Accidental Bequests: A Curse for the Rich and a Boon for the Poor
AbstractWhen accidental bequests signal otherwise unobservable individual characteristics such as productivity and longevity, the tax administration should partition the population into two groups: One consisting of people who do not receive an inheritance and the other of those who do. The first tagged group gets a second-best tax Ã la Mirrlees; the second group a first-best tax schedule. The solution implies that receiving an inheritance makes high-ability types worse off and low-ability types better off. High-ability individuals will necessarily face a bequest tax of more than 100%, while low-ability types face a bequest tax that can be smaller as well as larger than 100%. With a Rawlsian social welfare function, the low-ability types too face a more than 100% tax on bequests.
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Bibliographic InfoArticle provided by Wiley Blackwell in its journal Scandinavian Journal of Economics.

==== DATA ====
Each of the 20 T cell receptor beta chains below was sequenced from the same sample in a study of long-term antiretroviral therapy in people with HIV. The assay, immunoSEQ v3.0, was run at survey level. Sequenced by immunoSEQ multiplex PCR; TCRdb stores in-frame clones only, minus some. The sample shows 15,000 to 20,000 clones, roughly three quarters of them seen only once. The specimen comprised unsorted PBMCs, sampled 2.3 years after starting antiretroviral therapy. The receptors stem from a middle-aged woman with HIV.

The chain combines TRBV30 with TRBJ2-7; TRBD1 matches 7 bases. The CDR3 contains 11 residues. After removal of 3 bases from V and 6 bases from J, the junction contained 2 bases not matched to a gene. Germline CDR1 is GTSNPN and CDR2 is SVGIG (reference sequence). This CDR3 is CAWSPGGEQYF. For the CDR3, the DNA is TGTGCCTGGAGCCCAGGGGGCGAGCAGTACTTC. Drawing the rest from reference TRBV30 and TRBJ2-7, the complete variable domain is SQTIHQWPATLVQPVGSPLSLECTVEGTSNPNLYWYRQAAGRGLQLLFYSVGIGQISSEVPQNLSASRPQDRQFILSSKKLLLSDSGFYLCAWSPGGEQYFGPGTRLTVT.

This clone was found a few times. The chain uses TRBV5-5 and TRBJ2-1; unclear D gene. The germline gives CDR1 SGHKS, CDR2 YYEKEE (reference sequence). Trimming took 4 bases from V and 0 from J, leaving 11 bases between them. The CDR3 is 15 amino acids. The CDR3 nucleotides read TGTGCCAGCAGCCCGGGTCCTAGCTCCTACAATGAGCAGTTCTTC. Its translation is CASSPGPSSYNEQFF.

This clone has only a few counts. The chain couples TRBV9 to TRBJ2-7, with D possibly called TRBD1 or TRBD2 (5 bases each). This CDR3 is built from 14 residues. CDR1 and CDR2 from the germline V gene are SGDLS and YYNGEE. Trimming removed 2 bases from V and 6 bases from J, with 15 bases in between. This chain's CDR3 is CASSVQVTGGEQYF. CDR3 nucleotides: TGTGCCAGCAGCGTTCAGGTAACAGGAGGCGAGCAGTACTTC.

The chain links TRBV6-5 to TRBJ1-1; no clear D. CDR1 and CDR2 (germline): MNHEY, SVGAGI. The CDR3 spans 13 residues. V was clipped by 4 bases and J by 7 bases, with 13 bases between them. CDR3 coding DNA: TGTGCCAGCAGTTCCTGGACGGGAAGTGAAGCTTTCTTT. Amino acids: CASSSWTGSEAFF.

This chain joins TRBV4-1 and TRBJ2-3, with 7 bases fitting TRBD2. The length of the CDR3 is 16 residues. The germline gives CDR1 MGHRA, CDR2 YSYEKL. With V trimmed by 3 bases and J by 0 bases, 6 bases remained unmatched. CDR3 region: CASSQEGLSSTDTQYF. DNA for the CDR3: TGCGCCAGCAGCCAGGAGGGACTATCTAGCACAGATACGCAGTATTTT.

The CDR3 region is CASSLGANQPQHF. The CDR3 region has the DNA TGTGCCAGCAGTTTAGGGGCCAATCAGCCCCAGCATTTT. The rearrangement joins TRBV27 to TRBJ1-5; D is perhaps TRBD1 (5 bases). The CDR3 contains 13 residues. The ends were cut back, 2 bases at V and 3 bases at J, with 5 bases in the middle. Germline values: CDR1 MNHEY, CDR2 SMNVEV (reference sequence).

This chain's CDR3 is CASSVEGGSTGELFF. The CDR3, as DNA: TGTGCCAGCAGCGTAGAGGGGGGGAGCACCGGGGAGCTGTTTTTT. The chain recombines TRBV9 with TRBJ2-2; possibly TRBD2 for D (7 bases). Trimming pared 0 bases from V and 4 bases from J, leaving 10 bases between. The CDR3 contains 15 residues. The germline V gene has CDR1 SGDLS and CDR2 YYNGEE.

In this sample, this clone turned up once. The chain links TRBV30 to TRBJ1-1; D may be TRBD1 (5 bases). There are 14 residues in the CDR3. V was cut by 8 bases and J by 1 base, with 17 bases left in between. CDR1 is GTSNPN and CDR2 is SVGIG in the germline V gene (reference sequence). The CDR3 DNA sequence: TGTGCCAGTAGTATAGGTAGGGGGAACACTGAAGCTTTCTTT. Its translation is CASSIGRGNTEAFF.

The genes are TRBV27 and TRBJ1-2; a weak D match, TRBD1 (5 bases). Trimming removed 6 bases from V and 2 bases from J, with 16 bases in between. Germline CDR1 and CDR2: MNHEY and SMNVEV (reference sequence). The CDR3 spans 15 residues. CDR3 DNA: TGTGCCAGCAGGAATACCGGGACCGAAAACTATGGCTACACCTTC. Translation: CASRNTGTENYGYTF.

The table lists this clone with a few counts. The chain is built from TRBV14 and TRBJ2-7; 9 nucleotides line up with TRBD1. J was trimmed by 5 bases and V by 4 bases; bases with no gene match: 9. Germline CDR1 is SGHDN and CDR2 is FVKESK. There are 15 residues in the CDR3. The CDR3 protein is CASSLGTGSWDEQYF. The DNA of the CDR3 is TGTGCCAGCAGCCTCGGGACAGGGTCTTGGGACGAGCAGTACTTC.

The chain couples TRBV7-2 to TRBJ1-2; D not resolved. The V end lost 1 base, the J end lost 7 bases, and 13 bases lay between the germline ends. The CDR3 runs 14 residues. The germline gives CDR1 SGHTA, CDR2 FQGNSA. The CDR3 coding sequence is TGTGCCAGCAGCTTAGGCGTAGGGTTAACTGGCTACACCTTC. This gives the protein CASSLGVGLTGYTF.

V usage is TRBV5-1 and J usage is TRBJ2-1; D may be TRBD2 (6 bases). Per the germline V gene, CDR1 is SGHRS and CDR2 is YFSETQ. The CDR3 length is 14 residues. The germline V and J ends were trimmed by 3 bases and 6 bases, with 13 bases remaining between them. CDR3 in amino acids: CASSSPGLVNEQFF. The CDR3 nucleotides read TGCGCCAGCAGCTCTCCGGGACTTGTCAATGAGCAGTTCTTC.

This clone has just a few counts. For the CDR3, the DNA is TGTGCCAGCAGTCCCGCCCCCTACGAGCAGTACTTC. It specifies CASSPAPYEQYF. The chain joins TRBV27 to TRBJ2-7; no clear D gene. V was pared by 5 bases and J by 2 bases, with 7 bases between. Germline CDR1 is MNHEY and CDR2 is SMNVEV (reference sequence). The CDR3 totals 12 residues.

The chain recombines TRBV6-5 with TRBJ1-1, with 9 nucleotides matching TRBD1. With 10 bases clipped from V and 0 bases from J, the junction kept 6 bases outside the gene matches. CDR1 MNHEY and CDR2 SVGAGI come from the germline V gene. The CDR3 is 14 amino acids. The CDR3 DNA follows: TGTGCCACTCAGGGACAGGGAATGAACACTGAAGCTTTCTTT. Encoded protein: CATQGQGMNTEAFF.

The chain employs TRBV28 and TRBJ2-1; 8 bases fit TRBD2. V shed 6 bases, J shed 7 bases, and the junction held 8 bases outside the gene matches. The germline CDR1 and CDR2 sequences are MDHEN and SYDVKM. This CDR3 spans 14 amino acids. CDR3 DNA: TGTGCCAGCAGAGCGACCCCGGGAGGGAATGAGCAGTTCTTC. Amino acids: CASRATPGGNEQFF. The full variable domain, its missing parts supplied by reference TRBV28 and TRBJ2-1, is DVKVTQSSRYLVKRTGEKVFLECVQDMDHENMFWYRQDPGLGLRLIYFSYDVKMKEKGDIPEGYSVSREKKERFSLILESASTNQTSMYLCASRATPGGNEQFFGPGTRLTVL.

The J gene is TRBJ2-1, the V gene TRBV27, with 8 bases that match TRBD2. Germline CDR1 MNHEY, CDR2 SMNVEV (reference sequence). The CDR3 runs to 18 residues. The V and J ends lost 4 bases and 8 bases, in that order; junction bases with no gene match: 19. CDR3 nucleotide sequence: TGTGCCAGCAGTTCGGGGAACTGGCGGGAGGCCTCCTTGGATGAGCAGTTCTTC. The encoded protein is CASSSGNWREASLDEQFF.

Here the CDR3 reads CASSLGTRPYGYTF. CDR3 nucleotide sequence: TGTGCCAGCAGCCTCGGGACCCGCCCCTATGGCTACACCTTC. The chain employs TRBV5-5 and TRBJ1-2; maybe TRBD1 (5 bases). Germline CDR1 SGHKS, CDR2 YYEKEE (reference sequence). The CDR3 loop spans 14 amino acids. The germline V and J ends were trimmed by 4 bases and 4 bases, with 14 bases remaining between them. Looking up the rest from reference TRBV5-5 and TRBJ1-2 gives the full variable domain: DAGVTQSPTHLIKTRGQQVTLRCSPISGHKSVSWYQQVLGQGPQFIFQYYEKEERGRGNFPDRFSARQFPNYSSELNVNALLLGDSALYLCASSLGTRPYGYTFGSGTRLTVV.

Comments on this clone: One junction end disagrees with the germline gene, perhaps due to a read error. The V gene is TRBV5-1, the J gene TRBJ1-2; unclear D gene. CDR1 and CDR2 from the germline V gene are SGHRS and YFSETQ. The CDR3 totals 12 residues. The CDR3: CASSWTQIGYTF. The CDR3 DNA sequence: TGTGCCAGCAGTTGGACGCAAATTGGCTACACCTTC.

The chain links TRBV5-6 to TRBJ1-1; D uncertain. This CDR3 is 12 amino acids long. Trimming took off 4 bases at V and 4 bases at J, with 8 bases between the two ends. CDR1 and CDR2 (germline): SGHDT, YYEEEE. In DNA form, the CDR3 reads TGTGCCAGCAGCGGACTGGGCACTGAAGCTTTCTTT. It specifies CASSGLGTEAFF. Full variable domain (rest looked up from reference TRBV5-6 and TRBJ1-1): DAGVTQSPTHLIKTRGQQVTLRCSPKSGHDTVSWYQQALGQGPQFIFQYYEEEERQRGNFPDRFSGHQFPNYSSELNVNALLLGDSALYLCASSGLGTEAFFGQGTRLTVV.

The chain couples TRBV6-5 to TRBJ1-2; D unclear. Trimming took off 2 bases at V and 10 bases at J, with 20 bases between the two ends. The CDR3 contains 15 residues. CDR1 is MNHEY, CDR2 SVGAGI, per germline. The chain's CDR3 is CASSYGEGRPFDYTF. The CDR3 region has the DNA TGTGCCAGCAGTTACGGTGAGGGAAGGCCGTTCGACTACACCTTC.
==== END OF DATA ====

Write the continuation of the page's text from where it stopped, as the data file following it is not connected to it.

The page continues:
Volume (Year): 114 (2012)
Issue (Month): 4 (December)
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Web page: http://onlinelibrary.wiley.com/journal/10.1111/(ISSN)1467-9442
Other versions of this item:
- Cremer, Helmuth & Gahvari, Firouz & Pestieau, Pierre, 2009. "Accidental bequests: a curse for the rich and a boon for the poor," IDEI Working Papers 591, Institut d'Économie Industrielle (IDEI), Toulouse.
- CREMER, Helmuth & GAHVARI, Firouz & PESTIEAU, Pierre, . "Accidental bequests: a curse for the rich and a boon for the poor," CORE Discussion Papers RP -2462, Université catholique de Louvain, Center for Operations Research and Econometrics (CORE).
- Helmuth Cremer & Firouz Gahvari & Pierre Pestieau, 2010. "Accidental Bequests: A Curse for the Rich and a Boon for the Poor," CESifo Working Paper Series 3094, CESifo Group Munich.
- Cremer, Helmuth & Gahvari, Firouz & Pestieau, Pierre, 2009. "Accidental bequests: a curse for the rich and a boon for the poor," TSE Working Papers 09-119, Toulouse School of Economics (TSE).
- H21 - Public Economics - - Taxation, Subsidies, and Revenue - - - Efficiency; Optimal Taxation
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